Component-ized Query Template renders on back end, but not on front

Firstly, again, thank you Cwicly team for this innovative software. Nothing else like it in WP.

I’m checking if this is the expected behavior.

I have a component, in which I have nested an Inner Blocks block, so that I can nest a unique Query block per each instance. Inside that goes the Query Template.

I have attempted to Component-ize this Query Template. In the builder, the Query Template component renders just fine. On the front-end, it does not render at all. The only work-around seems to be to select “Detach Blocks” for the Query Template component. Once static-ized, the loop renders on the front end.

Thank you again.

Hi @james,

Thank you for the kind words, we really appreciate it :slight_smile:

I believe this isn’t currently possible.
There is a question of context at play here, that makes it harder to component-ize.

I’ll be sure to pass this along to the dev team, to further investigate this possibility.

Thank you for your understanding.

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Thank you @Araminta!

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Hello again @Araminta,

I have a question unrelated to this thread, and have searched the forums for an answer.

Sadly, I’m working with a non-block theme on a project; and while Cwicly remains the absolute best option for building out the content area on standard pages, I’m wondering about the recommended flow for CPTs.

Cwicly is unable to create a custom template for CPTs in a non-block-based-theme environment, is that correct? The only workaround seems to be to create a component, and then manually insert that component in every page in the CPT. Is this approach “Cwicly correct” given the constrained environment I’m working in?

Thank you for your time!

A few months ago we migrated a site using a non block-based theme to using the Cwicly theme. The site was not extremely large in terms of pages but did have a lot of features and functionality, including a WordPress shop and LearnDash courses.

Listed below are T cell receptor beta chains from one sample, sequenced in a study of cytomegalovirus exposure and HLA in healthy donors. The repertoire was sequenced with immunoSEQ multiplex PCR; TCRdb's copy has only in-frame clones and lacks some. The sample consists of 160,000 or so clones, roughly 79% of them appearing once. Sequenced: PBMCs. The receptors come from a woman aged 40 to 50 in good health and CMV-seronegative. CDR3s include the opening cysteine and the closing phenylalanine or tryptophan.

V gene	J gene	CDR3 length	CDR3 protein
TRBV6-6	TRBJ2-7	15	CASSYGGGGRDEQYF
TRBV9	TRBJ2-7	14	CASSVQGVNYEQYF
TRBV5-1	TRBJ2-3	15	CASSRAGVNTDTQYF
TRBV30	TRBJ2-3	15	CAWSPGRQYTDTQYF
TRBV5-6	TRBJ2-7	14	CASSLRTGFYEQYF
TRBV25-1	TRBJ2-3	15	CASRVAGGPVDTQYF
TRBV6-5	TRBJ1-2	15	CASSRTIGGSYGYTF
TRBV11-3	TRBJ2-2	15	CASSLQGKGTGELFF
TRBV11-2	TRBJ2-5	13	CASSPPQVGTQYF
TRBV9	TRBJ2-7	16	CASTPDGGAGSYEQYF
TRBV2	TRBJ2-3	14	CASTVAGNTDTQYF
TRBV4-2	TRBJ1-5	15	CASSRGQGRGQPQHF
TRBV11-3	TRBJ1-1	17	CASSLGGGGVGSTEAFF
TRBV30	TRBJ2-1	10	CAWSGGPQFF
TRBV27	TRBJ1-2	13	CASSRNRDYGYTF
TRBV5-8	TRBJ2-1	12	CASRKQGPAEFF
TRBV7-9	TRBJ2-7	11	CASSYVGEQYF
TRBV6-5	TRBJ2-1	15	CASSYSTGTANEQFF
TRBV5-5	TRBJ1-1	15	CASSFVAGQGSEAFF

The entire process took between 2-3 days (with a bit of planning and preparation) and was relatively seamless.

Depending on the complexity of the site/theme and the time/resources available, it may be worth considering transitioning to a block-based theme to future proof the site at some point as the amount of time working around the limitations of a legacy theme may end up taking more time than simply moving to using FSE.

In the long term, there is no denying you are right in what you say. I will have to port this over eventually; and I plan to. In the near term, however, there are simply too many things the theme is handling right now, and porting all that over to custom code via Cwicly would be very time consuming.

For context, I’m using the Shoptimizer theme by CommerceGurus, which integrates with their CommerceKit. There are dozens of complex UX / UI components that are dependent upon the theme (and CommerceKit); and custom porting all that over is not feasible given present time constraints.

Whereas, it’ll take me a day to whip up a Cwicly component to insert per each CPT (which is a new CPT for this project, and has zero pages). Then upon each page creation, we insert the component and enter the data.

While porting the project entirely over to Cwicly would eliminate the aforementioned “insert the component” step (saving a literal mouse click), the alternate of porting the entire site over would take weeks of dev time (at least for me).